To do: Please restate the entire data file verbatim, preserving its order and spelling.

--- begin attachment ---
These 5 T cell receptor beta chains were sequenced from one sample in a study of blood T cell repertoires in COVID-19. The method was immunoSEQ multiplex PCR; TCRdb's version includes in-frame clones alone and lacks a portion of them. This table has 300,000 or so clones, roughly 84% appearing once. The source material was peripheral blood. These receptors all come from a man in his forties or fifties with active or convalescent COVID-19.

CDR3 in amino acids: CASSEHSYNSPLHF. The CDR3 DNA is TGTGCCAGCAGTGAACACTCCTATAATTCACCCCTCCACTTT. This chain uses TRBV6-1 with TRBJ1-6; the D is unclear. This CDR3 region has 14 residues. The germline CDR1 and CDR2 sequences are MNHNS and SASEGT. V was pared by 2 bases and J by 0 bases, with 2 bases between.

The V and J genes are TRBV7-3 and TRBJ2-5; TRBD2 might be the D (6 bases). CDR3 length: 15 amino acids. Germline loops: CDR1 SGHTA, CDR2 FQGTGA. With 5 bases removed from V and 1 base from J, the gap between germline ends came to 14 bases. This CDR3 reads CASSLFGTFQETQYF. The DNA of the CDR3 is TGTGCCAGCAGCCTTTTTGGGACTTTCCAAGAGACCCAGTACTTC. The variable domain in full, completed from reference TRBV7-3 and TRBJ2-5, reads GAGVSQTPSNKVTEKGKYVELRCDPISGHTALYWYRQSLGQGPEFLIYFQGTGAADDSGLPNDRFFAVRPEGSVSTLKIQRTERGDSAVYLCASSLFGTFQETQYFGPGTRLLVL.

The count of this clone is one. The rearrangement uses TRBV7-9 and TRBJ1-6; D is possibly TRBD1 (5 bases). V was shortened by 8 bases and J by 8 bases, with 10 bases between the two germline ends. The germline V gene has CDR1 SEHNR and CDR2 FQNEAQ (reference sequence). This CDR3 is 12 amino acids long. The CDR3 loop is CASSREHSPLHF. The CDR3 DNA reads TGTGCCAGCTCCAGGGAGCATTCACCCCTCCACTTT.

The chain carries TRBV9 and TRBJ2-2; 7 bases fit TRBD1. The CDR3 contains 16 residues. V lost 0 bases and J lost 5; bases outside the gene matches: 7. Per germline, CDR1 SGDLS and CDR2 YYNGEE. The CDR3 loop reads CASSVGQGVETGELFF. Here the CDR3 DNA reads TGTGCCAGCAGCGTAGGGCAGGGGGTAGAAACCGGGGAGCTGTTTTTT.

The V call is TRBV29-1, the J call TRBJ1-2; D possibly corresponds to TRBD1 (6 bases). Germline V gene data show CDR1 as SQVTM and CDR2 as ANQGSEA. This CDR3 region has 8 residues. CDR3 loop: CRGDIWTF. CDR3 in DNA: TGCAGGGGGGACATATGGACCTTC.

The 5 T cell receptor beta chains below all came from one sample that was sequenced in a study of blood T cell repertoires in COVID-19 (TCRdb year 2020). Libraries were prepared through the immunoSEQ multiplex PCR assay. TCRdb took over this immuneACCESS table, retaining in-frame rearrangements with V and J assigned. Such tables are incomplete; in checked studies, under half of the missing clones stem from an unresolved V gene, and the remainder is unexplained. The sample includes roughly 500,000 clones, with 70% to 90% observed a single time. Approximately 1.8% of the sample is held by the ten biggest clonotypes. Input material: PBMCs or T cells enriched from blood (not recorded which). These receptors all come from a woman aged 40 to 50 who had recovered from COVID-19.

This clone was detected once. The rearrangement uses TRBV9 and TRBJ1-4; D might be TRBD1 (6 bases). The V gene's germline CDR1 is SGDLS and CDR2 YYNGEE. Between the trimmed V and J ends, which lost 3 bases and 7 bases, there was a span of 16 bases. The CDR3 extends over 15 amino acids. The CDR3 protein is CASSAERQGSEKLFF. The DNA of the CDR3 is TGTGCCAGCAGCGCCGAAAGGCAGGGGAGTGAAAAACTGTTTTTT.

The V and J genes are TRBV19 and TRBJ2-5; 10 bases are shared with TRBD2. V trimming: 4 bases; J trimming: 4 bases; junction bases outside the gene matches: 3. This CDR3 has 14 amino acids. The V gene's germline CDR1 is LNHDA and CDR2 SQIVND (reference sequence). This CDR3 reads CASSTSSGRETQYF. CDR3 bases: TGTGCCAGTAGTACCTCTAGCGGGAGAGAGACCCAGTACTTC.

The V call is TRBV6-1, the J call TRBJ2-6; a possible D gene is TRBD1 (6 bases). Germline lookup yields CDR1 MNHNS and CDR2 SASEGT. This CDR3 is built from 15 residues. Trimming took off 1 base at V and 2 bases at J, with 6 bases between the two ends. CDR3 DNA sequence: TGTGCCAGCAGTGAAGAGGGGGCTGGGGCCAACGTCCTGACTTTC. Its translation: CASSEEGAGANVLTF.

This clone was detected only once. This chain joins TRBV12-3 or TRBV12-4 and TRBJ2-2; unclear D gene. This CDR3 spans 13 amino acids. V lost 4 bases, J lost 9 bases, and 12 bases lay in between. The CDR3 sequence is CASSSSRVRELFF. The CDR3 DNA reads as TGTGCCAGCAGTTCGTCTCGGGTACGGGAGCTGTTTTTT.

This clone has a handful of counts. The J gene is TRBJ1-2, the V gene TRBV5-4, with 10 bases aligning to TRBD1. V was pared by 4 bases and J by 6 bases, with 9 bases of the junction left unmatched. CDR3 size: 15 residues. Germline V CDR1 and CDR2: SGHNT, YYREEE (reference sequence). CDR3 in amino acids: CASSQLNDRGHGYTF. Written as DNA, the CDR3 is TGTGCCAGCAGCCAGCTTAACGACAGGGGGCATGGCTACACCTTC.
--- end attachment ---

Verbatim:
These 5 T cell receptor beta chains were sequenced from one sample in a study of blood T cell repertoires in COVID-19. The method was immunoSEQ multiplex PCR; TCRdb's version includes in-frame clones alone and lacks a portion of them. This table has 300,000 or so clones, roughly 84% appearing once. The source material was peripheral blood. These receptors all come from a man in his forties or fifties with active or convalescent COVID-19.

CDR3 in amino acids: CASSEHSYNSPLHF. The CDR3 DNA is TGTGCCAGCAGTGAACACTCCTATAATTCACCCCTCCACTTT. This chain uses TRBV6-1 with TRBJ1-6; the D is unclear. This CDR3 region has 14 residues. The germline CDR1 and CDR2 sequences are MNHNS and SASEGT. V was pared by 2 bases and J by 0 bases, with 2 bases between.

The V and J genes are TRBV7-3 and TRBJ2-5; TRBD2 might be the D (6 bases). CDR3 length: 15 amino acids. Germline loops: CDR1 SGHTA, CDR2 FQGTGA. With 5 bases removed from V and 1 base from J, the gap between germline ends came to 14 bases. This CDR3 reads CASSLFGTFQETQYF. The DNA of the CDR3 is TGTGCCAGCAGCCTTTTTGGGACTTTCCAAGAGACCCAGTACTTC. The variable domain in full, completed from reference TRBV7-3 and TRBJ2-5, reads GAGVSQTPSNKVTEKGKYVELRCDPISGHTALYWYRQSLGQGPEFLIYFQGTGAADDSGLPNDRFFAVRPEGSVSTLKIQRTERGDSAVYLCASSLFGTFQETQYFGPGTRLLVL.

The count of this clone is one. The rearrangement uses TRBV7-9 and TRBJ1-6; D is possibly TRBD1 (5 bases). V was shortened by 8 bases and J by 8 bases, with 10 bases between the two germline ends. The germline V gene has CDR1 SEHNR and CDR2 FQNEAQ (reference sequence). This CDR3 is 12 amino acids long. The CDR3 loop is CASSREHSPLHF. The CDR3 DNA reads TGTGCCAGCTCCAGGGAGCATTCACCCCTCCACTTT.

The chain carries TRBV9 and TRBJ2-2; 7 bases fit TRBD1. The CDR3 contains 16 residues. V lost 0 bases and J lost 5; bases outside the gene matches: 7. Per germline, CDR1 SGDLS and CDR2 YYNGEE. The CDR3 loop reads CASSVGQGVETGELFF. Here the CDR3 DNA reads TGTGCCAGCAGCGTAGGGCAGGGGGTAGAAACCGGGGAGCTGTTTTTT.

The V call is TRBV29-1, the J call TRBJ1-2; D possibly corresponds to TRBD1 (6 bases). Germline V gene data show CDR1 as SQVTM and CDR2 as ANQGSEA. This CDR3 region has 8 residues. CDR3 loop: CRGDIWTF. CDR3 in DNA: TGCAGGGGGGACATATGGACCTTC.

The 5 T cell receptor beta chains below all came from one sample that was sequenced in a study of blood T cell repertoires in COVID-19 (TCRdb year 2020). Libraries were prepared through the immunoSEQ multiplex PCR assay. TCRdb took over this immuneACCESS table, retaining in-frame rearrangements with V and J assigned. Such tables are incomplete; in checked studies, under half of the missing clones stem from an unresolved V gene, and the remainder is unexplained. The sample includes roughly 500,000 clones, with 70% to 90% observed a single time. Approximately 1.8% of the sample is held by the ten biggest clonotypes. Input material: PBMCs or T cells enriched from blood (not recorded which). These receptors all come from a woman aged 40 to 50 who had recovered from COVID-19.

This clone was detected once. The rearrangement uses TRBV9 and TRBJ1-4; D might be TRBD1 (6 bases). The V gene's germline CDR1 is SGDLS and CDR2 YYNGEE. Between the trimmed V and J ends, which lost 3 bases and 7 bases, there was a span of 16 bases. The CDR3 extends over 15 amino acids. The CDR3 protein is CASSAERQGSEKLFF. The DNA of the CDR3 is TGTGCCAGCAGCGCCGAAAGGCAGGGGAGTGAAAAACTGTTTTTT.

The V and J genes are TRBV19 and TRBJ2-5; 10 bases are shared with TRBD2. V trimming: 4 bases; J trimming: 4 bases; junction bases outside the gene matches: 3. This CDR3 has 14 amino acids. The V gene's germline CDR1 is LNHDA and CDR2 SQIVND (reference sequence). This CDR3 reads CASSTSSGRETQYF. CDR3 bases: TGTGCCAGTAGTACCTCTAGCGGGAGAGAGACCCAGTACTTC.

The V call is TRBV6-1, the J call TRBJ2-6; a possible D gene is TRBD1 (6 bases). Germline lookup yields CDR1 MNHNS and CDR2 SASEGT. This CDR3 is built from 15 residues. Trimming took off 1 base at V and 2 bases at J, with 6 bases between the two ends. CDR3 DNA sequence: TGTGCCAGCAGTGAAGAGGGGGCTGGGGCCAACGTCCTGACTTTC. Its translation: CASSEEGAGANVLTF.

This clone was detected only once. This chain joins TRBV12-3 or TRBV12-4 and TRBJ2-2; unclear D gene. This CDR3 spans 13 amino acids. V lost 4 bases, J lost 9 bases, and 12 bases lay in between. The CDR3 sequence is CASSSSRVRELFF. The CDR3 DNA reads as TGTGCCAGCAGTTCGTCTCGGGTACGGGAGCTGTTTTTT.

This clone has a handful of counts. The J gene is TRBJ1-2, the V gene TRBV5-4, with 10 bases aligning to TRBD1. V was pared by 4 bases and J by 6 bases, with 9 bases of the junction left unmatched. CDR3 size: 15 residues. Germline V CDR1 and CDR2: SGHNT, YYREEE (reference sequence). CDR3 in amino acids: CASSQLNDRGHGYTF. Written as DNA, the CDR3 is TGTGCCAGCAGCCAGCTTAACGACAGGGGGCATGGCTACACCTTC.